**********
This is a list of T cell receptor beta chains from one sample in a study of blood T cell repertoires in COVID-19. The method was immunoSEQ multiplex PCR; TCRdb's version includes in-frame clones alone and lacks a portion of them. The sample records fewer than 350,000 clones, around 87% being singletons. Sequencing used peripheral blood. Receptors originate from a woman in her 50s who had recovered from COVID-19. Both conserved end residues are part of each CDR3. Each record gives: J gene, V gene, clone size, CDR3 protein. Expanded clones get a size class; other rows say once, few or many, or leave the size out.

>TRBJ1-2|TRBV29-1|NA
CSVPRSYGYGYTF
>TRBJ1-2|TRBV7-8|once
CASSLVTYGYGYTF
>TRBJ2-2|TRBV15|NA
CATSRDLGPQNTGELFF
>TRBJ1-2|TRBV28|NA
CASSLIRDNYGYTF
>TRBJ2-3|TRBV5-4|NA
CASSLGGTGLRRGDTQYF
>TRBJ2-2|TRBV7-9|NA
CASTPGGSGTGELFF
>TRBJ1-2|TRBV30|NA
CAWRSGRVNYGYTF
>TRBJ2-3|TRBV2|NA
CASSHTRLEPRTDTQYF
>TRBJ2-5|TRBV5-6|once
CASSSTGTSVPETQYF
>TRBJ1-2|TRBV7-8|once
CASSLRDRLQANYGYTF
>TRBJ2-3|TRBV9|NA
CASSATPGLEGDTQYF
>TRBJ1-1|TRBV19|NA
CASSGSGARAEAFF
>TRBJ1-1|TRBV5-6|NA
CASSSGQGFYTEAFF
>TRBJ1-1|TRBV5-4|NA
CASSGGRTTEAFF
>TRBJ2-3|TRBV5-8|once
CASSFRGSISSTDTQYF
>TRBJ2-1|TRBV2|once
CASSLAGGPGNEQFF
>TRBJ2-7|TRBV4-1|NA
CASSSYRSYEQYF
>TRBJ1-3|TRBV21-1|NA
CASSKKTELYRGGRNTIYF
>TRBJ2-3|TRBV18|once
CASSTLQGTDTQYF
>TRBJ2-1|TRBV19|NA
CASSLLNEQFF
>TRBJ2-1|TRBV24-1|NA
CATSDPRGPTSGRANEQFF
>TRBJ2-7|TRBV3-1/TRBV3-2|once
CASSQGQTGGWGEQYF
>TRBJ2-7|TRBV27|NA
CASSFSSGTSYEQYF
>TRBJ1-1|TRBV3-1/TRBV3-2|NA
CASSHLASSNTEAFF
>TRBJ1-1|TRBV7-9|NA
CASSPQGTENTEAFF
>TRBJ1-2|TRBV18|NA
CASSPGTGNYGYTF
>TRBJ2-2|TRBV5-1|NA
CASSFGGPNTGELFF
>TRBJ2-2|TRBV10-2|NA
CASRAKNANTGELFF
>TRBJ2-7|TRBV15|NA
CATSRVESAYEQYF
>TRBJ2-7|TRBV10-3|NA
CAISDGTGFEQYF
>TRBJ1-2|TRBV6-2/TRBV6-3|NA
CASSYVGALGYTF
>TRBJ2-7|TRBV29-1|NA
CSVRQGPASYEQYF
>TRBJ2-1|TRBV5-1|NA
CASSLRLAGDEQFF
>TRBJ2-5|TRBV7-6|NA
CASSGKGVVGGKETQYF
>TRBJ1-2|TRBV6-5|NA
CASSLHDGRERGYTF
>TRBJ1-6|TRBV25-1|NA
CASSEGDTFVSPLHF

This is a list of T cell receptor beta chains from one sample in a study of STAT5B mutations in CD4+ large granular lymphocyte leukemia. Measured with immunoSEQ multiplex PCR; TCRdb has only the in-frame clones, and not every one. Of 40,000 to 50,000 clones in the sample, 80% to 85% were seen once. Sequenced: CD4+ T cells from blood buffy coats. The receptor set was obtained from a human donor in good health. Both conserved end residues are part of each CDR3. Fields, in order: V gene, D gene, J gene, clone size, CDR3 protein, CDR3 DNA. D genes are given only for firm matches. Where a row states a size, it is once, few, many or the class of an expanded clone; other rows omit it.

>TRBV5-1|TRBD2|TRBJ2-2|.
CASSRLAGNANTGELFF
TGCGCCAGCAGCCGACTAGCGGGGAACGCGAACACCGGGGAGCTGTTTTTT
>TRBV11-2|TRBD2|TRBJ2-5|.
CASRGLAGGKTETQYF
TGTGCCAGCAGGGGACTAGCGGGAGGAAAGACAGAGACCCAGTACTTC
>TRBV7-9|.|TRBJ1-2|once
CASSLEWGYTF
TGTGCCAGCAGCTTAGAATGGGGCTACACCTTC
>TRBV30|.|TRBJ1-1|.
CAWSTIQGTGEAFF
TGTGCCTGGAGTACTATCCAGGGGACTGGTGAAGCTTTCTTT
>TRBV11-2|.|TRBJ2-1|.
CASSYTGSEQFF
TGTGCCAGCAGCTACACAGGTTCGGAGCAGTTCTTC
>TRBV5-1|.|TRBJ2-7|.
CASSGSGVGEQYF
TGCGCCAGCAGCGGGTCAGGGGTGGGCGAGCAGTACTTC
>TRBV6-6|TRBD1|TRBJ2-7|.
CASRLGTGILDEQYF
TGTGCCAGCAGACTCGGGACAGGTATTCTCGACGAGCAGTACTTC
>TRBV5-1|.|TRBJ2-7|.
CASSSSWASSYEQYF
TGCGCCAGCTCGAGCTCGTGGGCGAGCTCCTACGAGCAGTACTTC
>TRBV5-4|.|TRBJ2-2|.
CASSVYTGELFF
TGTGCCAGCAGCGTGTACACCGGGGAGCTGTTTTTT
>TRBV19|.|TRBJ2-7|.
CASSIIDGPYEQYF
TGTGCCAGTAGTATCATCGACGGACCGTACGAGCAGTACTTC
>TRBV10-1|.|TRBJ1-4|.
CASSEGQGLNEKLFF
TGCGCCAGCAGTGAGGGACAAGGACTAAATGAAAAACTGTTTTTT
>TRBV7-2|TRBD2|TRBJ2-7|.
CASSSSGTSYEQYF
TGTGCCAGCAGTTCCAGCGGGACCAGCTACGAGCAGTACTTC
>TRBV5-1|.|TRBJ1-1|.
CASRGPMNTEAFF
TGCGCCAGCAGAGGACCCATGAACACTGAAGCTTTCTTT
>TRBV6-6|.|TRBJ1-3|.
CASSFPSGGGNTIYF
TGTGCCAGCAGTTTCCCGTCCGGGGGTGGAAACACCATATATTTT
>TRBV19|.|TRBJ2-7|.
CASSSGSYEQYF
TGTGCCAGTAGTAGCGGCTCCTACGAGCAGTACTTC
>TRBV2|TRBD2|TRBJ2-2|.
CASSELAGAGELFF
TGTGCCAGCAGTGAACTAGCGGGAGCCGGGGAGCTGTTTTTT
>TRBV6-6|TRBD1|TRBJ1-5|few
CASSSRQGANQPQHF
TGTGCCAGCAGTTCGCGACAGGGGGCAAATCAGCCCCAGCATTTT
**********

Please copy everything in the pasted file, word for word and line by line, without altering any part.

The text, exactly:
This is a list of T cell receptor beta chains from one sample in a study of blood T cell repertoires in COVID-19. The method was immunoSEQ multiplex PCR; TCRdb's version includes in-frame clones alone and lacks a portion of them. The sample records fewer than 350,000 clones, around 87% being singletons. Sequencing used peripheral blood. Receptors originate from a woman in her 50s who had recovered from COVID-19. Both conserved end residues are part of each CDR3. Each record gives: J gene, V gene, clone size, CDR3 protein. Expanded clones get a size class; other rows say once, few or many, or leave the size out.

>TRBJ1-2|TRBV29-1|NA
CSVPRSYGYGYTF
>TRBJ1-2|TRBV7-8|once
CASSLVTYGYGYTF
>TRBJ2-2|TRBV15|NA
CATSRDLGPQNTGELFF
>TRBJ1-2|TRBV28|NA
CASSLIRDNYGYTF
>TRBJ2-3|TRBV5-4|NA
CASSLGGTGLRRGDTQYF
>TRBJ2-2|TRBV7-9|NA
CASTPGGSGTGELFF
>TRBJ1-2|TRBV30|NA
CAWRSGRVNYGYTF
>TRBJ2-3|TRBV2|NA
CASSHTRLEPRTDTQYF
>TRBJ2-5|TRBV5-6|once
CASSSTGTSVPETQYF
>TRBJ1-2|TRBV7-8|once
CASSLRDRLQANYGYTF
>TRBJ2-3|TRBV9|NA
CASSATPGLEGDTQYF
>TRBJ1-1|TRBV19|NA
CASSGSGARAEAFF
>TRBJ1-1|TRBV5-6|NA
CASSSGQGFYTEAFF
>TRBJ1-1|TRBV5-4|NA
CASSGGRTTEAFF
>TRBJ2-3|TRBV5-8|once
CASSFRGSISSTDTQYF
>TRBJ2-1|TRBV2|once
CASSLAGGPGNEQFF
>TRBJ2-7|TRBV4-1|NA
CASSSYRSYEQYF
>TRBJ1-3|TRBV21-1|NA
CASSKKTELYRGGRNTIYF
>TRBJ2-3|TRBV18|once
CASSTLQGTDTQYF
>TRBJ2-1|TRBV19|NA
CASSLLNEQFF
>TRBJ2-1|TRBV24-1|NA
CATSDPRGPTSGRANEQFF
>TRBJ2-7|TRBV3-1/TRBV3-2|once
CASSQGQTGGWGEQYF
>TRBJ2-7|TRBV27|NA
CASSFSSGTSYEQYF
>TRBJ1-1|TRBV3-1/TRBV3-2|NA
CASSHLASSNTEAFF
>TRBJ1-1|TRBV7-9|NA
CASSPQGTENTEAFF
>TRBJ1-2|TRBV18|NA
CASSPGTGNYGYTF
>TRBJ2-2|TRBV5-1|NA
CASSFGGPNTGELFF
>TRBJ2-2|TRBV10-2|NA
CASRAKNANTGELFF
>TRBJ2-7|TRBV15|NA
CATSRVESAYEQYF
>TRBJ2-7|TRBV10-3|NA
CAISDGTGFEQYF
>TRBJ1-2|TRBV6-2/TRBV6-3|NA
CASSYVGALGYTF
>TRBJ2-7|TRBV29-1|NA
CSVRQGPASYEQYF
>TRBJ2-1|TRBV5-1|NA
CASSLRLAGDEQFF
>TRBJ2-5|TRBV7-6|NA
CASSGKGVVGGKETQYF
>TRBJ1-2|TRBV6-5|NA
CASSLHDGRERGYTF
>TRBJ1-6|TRBV25-1|NA
CASSEGDTFVSPLHF

This is a list of T cell receptor beta chains from one sample in a study of STAT5B mutations in CD4+ large granular lymphocyte leukemia. Measured with immunoSEQ multiplex PCR; TCRdb has only the in-frame clones, and not every one. Of 40,000 to 50,000 clones in the sample, 80% to 85% were seen once. Sequenced: CD4+ T cells from blood buffy coats. The receptor set was obtained from a human donor in good health. Both conserved end residues are part of each CDR3. Fields, in order: V gene, D gene, J gene, clone size, CDR3 protein, CDR3 DNA. D genes are given only for firm matches. Where a row states a size, it is once, few, many or the class of an expanded clone; other rows omit it.

>TRBV5-1|TRBD2|TRBJ2-2|.
CASSRLAGNANTGELFF
TGCGCCAGCAGCCGACTAGCGGGGAACGCGAACACCGGGGAGCTGTTTTTT
>TRBV11-2|TRBD2|TRBJ2-5|.
CASRGLAGGKTETQYF
TGTGCCAGCAGGGGACTAGCGGGAGGAAAGACAGAGACCCAGTACTTC
>TRBV7-9|.|TRBJ1-2|once
CASSLEWGYTF
TGTGCCAGCAGCTTAGAATGGGGCTACACCTTC
>TRBV30|.|TRBJ1-1|.
CAWSTIQGTGEAFF
TGTGCCTGGAGTACTATCCAGGGGACTGGTGAAGCTTTCTTT
>TRBV11-2|.|TRBJ2-1|.
CASSYTGSEQFF
TGTGCCAGCAGCTACACAGGTTCGGAGCAGTTCTTC
>TRBV5-1|.|TRBJ2-7|.
CASSGSGVGEQYF
TGCGCCAGCAGCGGGTCAGGGGTGGGCGAGCAGTACTTC
>TRBV6-6|TRBD1|TRBJ2-7|.
CASRLGTGILDEQYF
TGTGCCAGCAGACTCGGGACAGGTATTCTCGACGAGCAGTACTTC
>TRBV5-1|.|TRBJ2-7|.
CASSSSWASSYEQYF
TGCGCCAGCTCGAGCTCGTGGGCGAGCTCCTACGAGCAGTACTTC
>TRBV5-4|.|TRBJ2-2|.
CASSVYTGELFF
TGTGCCAGCAGCGTGTACACCGGGGAGCTGTTTTTT
>TRBV19|.|TRBJ2-7|.
CASSIIDGPYEQYF
TGTGCCAGTAGTATCATCGACGGACCGTACGAGCAGTACTTC
>TRBV10-1|.|TRBJ1-4|.
CASSEGQGLNEKLFF
TGCGCCAGCAGTGAGGGACAAGGACTAAATGAAAAACTGTTTTTT
>TRBV7-2|TRBD2|TRBJ2-7|.
CASSSSGTSYEQYF
TGTGCCAGCAGTTCCAGCGGGACCAGCTACGAGCAGTACTTC
>TRBV5-1|.|TRBJ1-1|.
CASRGPMNTEAFF
TGCGCCAGCAGAGGACCCATGAACACTGAAGCTTTCTTT
>TRBV6-6|.|TRBJ1-3|.
CASSFPSGGGNTIYF
TGTGCCAGCAGTTTCCCGTCCGGGGGTGGAAACACCATATATTTT
>TRBV19|.|TRBJ2-7|.
CASSSGSYEQYF
TGTGCCAGTAGTAGCGGCTCCTACGAGCAGTACTTC
>TRBV2|TRBD2|TRBJ2-2|.
CASSELAGAGELFF
TGTGCCAGCAGTGAACTAGCGGGAGCCGGGGAGCTGTTTTTT
>TRBV6-6|TRBD1|TRBJ1-5|few
CASSSRQGANQPQHF
TGTGCCAGCAGTTCGCGACAGGGGGCAAATCAGCCCCAGCATTTT